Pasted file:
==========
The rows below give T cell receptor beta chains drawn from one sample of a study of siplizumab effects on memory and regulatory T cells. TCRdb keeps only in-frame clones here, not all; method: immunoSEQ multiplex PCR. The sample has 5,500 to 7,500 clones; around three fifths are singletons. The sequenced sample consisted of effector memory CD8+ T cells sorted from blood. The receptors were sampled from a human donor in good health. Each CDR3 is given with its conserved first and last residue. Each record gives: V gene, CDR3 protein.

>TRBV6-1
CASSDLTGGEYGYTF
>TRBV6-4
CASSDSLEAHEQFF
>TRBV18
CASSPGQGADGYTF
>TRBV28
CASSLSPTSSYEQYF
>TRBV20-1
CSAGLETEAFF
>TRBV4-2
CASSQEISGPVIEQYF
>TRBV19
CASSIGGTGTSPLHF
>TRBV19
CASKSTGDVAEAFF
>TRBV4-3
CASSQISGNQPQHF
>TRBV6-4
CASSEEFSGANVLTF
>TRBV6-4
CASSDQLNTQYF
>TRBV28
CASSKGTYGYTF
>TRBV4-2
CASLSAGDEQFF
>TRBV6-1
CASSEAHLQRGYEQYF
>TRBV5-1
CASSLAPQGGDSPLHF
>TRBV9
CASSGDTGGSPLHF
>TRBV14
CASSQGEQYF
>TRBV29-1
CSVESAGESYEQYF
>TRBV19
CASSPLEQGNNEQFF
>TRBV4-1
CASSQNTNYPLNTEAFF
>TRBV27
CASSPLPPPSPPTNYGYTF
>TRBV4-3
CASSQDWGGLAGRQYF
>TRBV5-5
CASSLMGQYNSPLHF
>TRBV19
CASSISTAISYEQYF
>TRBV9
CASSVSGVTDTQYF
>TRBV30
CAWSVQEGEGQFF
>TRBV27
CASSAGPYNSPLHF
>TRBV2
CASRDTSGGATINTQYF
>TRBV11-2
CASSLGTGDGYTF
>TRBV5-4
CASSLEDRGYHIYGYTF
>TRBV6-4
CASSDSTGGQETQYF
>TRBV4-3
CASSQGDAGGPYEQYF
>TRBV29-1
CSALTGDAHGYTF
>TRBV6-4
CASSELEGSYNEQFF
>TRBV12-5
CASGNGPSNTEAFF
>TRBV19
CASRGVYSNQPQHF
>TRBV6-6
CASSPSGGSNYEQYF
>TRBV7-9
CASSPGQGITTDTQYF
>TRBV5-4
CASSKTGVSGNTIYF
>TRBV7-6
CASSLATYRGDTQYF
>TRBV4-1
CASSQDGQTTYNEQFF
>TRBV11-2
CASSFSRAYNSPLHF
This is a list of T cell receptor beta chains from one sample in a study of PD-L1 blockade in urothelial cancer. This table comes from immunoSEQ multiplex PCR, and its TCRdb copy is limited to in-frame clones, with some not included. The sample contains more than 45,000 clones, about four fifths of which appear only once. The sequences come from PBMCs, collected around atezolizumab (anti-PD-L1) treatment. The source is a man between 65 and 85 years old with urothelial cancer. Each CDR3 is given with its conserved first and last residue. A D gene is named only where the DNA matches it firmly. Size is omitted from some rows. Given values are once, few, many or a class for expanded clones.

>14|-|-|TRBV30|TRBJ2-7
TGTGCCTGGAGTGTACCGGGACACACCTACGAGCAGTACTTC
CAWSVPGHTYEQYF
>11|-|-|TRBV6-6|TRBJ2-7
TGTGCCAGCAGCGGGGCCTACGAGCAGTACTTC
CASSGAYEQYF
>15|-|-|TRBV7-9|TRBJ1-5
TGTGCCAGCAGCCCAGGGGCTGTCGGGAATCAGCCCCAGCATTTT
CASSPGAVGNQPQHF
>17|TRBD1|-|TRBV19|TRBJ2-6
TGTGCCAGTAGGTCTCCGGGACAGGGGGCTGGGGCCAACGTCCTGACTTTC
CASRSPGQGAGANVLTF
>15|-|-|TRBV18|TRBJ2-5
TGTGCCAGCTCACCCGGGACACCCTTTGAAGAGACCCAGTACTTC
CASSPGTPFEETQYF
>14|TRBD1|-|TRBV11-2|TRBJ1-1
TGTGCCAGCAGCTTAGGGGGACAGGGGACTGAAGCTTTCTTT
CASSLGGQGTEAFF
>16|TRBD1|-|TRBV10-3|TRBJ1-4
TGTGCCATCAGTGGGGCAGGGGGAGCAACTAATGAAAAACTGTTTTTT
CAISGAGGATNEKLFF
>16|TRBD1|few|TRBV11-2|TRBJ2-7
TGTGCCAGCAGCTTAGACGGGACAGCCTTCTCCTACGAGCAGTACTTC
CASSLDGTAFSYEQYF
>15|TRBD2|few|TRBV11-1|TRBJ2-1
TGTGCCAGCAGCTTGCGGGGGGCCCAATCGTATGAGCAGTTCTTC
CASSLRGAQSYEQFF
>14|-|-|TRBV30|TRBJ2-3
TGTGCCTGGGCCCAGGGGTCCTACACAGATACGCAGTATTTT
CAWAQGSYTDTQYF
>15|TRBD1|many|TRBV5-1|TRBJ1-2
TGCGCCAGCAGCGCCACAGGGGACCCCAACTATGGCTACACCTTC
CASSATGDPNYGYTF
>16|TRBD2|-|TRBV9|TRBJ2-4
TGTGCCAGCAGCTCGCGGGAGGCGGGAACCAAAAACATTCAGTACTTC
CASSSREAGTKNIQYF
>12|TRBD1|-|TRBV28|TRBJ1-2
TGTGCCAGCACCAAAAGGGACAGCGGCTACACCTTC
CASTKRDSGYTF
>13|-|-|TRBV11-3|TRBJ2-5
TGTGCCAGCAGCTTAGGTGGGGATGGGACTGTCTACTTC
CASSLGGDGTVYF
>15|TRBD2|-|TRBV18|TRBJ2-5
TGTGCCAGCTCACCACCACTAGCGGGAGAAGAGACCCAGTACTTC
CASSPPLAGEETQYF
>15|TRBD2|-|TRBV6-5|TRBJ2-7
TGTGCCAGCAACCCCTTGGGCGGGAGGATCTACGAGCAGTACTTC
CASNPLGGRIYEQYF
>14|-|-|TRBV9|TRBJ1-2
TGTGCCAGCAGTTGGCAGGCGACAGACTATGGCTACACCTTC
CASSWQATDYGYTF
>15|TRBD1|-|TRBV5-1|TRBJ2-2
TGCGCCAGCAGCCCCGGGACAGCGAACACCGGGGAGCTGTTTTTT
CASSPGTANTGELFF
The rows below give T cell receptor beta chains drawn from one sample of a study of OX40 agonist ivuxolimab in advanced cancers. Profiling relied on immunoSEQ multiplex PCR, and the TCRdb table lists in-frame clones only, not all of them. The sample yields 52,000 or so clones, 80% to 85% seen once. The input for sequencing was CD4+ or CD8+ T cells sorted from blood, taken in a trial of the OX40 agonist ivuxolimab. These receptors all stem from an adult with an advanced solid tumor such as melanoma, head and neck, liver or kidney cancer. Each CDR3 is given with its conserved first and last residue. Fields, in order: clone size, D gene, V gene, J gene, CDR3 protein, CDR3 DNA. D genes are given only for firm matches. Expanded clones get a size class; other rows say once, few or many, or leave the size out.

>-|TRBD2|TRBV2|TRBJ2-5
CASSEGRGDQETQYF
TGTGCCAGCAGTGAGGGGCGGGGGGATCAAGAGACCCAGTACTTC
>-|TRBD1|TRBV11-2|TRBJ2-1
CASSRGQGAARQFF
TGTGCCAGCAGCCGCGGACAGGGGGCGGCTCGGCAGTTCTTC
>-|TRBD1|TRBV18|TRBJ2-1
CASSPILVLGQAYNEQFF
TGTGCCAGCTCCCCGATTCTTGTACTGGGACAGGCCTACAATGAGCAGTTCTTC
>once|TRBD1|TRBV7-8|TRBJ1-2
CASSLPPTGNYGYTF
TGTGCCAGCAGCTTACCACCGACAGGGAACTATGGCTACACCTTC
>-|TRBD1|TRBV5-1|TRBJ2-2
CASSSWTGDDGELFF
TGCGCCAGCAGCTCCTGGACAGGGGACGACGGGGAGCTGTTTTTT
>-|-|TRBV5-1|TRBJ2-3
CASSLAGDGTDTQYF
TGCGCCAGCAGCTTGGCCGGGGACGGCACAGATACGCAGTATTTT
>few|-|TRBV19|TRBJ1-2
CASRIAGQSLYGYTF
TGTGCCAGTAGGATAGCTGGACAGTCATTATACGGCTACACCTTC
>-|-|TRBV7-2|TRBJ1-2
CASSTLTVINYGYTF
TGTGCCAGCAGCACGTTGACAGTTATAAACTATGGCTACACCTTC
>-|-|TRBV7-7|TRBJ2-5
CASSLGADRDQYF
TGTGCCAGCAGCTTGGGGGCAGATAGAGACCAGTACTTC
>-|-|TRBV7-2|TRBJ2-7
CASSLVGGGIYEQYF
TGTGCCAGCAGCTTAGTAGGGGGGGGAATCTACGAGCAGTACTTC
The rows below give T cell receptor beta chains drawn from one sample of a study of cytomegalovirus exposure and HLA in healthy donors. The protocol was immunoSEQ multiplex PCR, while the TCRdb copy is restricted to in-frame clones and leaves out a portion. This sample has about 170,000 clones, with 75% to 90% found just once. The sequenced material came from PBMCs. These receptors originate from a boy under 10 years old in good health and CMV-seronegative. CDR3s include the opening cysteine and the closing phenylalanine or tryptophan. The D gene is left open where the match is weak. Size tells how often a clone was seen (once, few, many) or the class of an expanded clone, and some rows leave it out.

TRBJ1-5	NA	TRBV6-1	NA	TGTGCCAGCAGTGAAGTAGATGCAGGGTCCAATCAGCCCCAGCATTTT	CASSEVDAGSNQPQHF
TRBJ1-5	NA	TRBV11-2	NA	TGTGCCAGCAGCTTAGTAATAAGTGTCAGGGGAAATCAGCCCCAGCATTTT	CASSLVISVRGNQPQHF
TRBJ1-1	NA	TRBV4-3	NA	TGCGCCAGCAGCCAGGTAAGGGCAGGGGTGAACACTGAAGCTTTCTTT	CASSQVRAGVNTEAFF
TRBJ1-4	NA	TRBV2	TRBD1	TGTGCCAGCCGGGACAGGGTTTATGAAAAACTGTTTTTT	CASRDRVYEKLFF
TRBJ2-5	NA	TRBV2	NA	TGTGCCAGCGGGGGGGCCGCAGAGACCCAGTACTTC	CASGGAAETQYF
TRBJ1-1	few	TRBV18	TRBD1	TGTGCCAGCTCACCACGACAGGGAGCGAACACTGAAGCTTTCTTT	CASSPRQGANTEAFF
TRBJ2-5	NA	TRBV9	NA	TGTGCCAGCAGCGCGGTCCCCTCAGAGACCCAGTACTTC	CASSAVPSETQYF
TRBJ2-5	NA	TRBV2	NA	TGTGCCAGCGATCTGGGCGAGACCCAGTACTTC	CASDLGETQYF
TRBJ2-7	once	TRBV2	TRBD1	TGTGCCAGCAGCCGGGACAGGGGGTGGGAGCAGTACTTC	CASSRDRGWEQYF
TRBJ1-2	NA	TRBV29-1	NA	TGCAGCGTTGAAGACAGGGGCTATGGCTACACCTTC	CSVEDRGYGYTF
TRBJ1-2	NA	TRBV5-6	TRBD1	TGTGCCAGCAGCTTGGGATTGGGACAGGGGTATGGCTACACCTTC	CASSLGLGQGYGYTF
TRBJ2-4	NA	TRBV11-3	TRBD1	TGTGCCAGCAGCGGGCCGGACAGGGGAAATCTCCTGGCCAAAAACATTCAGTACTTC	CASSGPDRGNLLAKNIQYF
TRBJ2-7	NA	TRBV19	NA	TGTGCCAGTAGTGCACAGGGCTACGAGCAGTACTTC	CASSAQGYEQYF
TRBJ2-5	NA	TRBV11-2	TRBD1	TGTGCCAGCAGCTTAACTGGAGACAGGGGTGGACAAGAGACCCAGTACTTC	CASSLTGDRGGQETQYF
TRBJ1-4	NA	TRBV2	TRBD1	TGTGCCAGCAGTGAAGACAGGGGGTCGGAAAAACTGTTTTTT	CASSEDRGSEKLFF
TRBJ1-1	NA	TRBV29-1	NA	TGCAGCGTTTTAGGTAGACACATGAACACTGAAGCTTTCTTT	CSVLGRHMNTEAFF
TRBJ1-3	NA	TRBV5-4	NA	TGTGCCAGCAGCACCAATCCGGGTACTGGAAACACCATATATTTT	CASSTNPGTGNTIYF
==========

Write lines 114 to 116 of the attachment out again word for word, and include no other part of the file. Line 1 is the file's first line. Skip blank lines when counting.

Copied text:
>14|-|-|TRBV30|TRBJ2-3
TGTGCCTGGGCCCAGGGGTCCTACACAGATACGCAGTATTTT
CAWAQGSYTDTQYF